D = 4              M = 4            V = 4

E = 5              N = 5            W = 5

F = 6              O = 6             X = 6

G = 7              P = 7             Y = 7

H = 8              Q = 8             Z = 8

I = 9               R = 9



Ben Bernanke

255 25951525              41


his path of destiny = Israel.  Being rejected.  Feeling like no one loves him.

Ace of Cups Tarot card







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May 16, 2012           11:30 AM CT

Federal Reserve Bank of St. Louis President James Bullard said fiscal policies are needed to reduce the 8.1 percent U.S. unemployment rate and additional asset purchases by the Fed, or quantitative easing, would risk a surge in inflation.

“It may be better to focus on labor market policies to directly address unemployment instead of taking further risks with monetary policy,” Bullard said in Louisville, Kentucky. “If anything, the committee may be trying to do too much with monetary policy, risking monetary instability for the U.S. and the global economy.”

The policy-making Federal Open Market Committee on April 25 reiterated its expectation that subdued inflation and economic slack will probably warrant “exceptionally low levels for the federal funds rate at least through late 2014.” Bullard has said he is opposed to such a pledge because policy should be made in response to economic data and not rely on a public timetable.

“The U.S. macroeconomic data have been stronger than expected as of last autumn,” Bullard said to business people and community leaders in a presentation hosted by the St. Louis Fed. “The main risk is that the committee will, as it has in the past, overcommit to the ultra-easy policy. The policy has been appropriate so far, but could reignite a 1970s-type experience globally if pursued too aggressively.”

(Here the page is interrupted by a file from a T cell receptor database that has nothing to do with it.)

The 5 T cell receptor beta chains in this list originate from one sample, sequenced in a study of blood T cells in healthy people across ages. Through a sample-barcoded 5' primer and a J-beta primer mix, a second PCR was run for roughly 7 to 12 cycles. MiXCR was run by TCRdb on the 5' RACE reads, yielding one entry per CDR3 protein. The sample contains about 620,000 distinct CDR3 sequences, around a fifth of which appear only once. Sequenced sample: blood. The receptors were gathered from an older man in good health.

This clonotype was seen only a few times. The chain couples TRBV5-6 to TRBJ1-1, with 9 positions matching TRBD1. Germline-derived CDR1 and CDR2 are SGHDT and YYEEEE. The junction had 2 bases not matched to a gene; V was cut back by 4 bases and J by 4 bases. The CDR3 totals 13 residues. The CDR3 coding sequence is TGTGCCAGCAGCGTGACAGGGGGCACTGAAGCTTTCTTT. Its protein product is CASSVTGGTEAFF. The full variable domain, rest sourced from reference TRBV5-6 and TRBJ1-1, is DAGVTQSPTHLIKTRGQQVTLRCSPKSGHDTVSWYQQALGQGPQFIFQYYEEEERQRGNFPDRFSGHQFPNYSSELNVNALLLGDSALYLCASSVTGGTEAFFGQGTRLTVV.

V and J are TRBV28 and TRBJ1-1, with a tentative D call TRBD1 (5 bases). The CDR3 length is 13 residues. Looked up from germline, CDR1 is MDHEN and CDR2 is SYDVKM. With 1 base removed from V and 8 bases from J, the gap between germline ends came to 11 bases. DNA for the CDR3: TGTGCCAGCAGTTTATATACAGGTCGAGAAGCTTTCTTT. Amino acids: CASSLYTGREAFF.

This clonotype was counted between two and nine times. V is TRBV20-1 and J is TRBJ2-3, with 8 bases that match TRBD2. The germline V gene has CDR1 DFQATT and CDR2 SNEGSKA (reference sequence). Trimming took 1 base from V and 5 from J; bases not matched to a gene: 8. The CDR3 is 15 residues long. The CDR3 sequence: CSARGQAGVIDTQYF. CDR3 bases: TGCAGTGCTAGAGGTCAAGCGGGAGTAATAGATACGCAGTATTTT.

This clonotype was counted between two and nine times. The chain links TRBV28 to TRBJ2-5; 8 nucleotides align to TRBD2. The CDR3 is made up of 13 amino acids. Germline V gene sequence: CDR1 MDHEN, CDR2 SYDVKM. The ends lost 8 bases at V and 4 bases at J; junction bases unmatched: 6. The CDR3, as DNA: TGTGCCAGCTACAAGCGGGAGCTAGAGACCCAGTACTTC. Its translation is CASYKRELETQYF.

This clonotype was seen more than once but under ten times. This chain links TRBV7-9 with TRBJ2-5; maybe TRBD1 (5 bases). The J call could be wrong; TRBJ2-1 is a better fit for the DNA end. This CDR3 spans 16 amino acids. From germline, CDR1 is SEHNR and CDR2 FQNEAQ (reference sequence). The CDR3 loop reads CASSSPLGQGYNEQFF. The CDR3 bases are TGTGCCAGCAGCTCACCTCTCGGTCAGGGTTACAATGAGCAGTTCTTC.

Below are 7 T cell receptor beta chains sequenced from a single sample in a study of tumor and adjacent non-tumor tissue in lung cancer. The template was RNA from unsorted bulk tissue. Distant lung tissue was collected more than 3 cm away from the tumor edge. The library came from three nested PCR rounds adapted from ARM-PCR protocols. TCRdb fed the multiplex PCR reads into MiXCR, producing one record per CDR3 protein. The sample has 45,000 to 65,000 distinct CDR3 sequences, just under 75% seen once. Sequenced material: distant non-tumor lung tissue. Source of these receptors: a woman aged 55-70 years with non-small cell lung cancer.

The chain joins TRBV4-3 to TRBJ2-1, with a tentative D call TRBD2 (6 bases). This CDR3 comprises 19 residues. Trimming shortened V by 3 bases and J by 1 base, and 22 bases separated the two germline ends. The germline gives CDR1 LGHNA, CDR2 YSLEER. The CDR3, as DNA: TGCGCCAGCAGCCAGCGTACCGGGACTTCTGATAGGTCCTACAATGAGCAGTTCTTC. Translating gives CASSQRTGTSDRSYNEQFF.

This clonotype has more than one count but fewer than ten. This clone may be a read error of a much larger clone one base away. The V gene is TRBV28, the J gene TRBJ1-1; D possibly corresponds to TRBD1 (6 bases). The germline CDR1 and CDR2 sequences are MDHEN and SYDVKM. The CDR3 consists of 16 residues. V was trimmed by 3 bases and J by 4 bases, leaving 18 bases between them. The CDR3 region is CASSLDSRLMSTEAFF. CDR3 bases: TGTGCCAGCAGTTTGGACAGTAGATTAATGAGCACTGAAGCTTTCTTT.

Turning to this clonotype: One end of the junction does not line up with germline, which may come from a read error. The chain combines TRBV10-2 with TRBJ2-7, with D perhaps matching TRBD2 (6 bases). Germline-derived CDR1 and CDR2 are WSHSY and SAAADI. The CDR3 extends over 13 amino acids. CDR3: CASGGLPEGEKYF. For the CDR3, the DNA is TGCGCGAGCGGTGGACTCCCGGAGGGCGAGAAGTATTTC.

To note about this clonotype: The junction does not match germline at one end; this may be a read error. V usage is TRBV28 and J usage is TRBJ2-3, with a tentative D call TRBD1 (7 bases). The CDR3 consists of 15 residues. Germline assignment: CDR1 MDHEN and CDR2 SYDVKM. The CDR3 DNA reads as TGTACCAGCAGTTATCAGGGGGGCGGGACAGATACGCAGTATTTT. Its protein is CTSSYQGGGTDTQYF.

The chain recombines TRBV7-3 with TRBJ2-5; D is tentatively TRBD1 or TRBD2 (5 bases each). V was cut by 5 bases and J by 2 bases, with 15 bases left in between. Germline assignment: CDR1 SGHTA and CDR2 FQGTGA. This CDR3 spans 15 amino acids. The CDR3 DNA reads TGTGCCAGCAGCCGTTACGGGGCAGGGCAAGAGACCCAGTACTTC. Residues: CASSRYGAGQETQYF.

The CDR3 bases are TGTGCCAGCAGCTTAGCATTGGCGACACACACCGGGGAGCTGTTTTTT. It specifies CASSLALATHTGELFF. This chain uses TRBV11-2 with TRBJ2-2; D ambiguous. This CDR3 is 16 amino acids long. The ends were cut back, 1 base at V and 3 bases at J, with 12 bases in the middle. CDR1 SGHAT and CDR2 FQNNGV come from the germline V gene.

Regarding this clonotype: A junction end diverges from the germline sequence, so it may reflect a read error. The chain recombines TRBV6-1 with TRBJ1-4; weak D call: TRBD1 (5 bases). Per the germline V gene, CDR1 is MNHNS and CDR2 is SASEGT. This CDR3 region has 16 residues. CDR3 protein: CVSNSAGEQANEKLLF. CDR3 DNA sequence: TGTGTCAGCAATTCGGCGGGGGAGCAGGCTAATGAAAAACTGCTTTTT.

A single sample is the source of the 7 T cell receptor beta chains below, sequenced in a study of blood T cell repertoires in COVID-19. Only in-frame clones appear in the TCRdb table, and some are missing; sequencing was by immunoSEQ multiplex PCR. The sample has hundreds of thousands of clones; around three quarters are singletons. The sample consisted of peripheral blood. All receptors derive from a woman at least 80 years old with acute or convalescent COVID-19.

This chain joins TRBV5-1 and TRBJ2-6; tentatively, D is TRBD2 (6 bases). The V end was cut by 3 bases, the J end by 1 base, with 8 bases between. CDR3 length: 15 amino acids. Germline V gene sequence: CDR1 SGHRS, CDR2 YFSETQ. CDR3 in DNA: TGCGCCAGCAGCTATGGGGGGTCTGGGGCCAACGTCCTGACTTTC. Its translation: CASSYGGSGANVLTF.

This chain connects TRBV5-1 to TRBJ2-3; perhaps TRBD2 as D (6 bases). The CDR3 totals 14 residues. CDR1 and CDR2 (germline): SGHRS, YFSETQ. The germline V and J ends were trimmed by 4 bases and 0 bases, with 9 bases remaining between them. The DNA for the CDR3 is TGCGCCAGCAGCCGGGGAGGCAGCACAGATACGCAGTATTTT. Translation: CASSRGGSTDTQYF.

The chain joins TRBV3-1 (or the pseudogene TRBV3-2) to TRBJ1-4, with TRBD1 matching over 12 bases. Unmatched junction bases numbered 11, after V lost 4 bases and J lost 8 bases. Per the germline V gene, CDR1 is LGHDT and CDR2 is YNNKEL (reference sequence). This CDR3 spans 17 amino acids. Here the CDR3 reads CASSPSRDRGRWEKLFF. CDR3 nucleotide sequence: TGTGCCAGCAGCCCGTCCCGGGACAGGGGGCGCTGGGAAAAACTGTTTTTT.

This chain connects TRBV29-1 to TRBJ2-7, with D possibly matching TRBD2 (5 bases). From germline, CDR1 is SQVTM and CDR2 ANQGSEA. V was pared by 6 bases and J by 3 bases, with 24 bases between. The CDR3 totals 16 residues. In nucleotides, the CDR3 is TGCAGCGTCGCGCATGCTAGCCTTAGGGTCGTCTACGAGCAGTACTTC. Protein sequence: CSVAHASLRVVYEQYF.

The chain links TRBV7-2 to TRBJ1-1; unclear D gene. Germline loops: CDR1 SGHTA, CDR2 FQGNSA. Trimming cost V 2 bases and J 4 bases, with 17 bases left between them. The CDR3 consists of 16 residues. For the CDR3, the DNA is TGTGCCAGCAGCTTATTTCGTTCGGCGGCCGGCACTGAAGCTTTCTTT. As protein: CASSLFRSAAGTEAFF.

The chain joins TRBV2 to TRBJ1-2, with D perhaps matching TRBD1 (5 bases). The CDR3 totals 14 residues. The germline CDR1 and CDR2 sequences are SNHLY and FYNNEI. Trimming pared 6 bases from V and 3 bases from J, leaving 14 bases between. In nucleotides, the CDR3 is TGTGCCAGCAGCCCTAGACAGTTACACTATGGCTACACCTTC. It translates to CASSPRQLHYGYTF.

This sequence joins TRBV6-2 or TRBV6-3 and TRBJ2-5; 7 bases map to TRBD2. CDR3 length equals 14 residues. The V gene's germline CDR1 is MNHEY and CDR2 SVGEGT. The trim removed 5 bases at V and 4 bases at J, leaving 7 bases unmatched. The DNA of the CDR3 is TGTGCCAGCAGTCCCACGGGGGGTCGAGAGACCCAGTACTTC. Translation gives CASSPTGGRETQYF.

Bullard also said near-zero interest rates could be creating “distortions” in the economy, including “punishing savers.”

Smallest Increase

Payrolls climbed by 115,000 workers in April, the smallest increase in six months, Labor Department figures showed. The jobless rate fell to a three-year low of 8.1 percent as people left the labor force, adding to worries that the economic expansion is cooling.

Fed officials have been discussing how much of the U.S. unemployment rate has been caused by “structural” factors such as a mismatch of worker skills and available jobs. Richmond Fed President Jeffrey Lacker said the mismatch may lead to a higher natural rate of unemployment. Fed Chairman Ben S. Bernanke said “continued weakness in aggregate demand is likely the predominant factor” in unemployment.

“Labor market policies such as unemployment insurance and worker retraining have direct effects on the unemployed,” Bullard said in his presentation.

If the U.S. economy encountered another shock, Bullard said “the committee can respond as appropriate to a significant deterioration” in the outlook.

Quarterly Report

Bullard also repeated his call for the Fed to produce a quarterly monetary policy report that would “provide a more fulsome discussion of the outlook for the U.S. economy.”

Lacker, as well as the presidents of Fed banks in San Francisco, Atlanta and Philadelphia, have said since the FOMC meeting that more Fed stimulus probably won’t be needed.

In a press conference following the April 24-25 meeting, Bernanke signaled that further easing is unlikely unless the economy unexpectedly deteriorates. Bernanke said it would be “reckless” to pursue policies that would drive up inflation when it’s already near the Fed’s target, while noting he’s “prepared to do more” should conditions worsen.

Bullard, who doesn’t vote on monetary policy this year, was the first Fed official in 2010 to call for a second round of asset purchases by the central bank. The Fed pushed down its targetinterest rate close to zero in December 2008 and has engaged in two rounds of asset purchases totaling $2.3 trillion to boost the economy.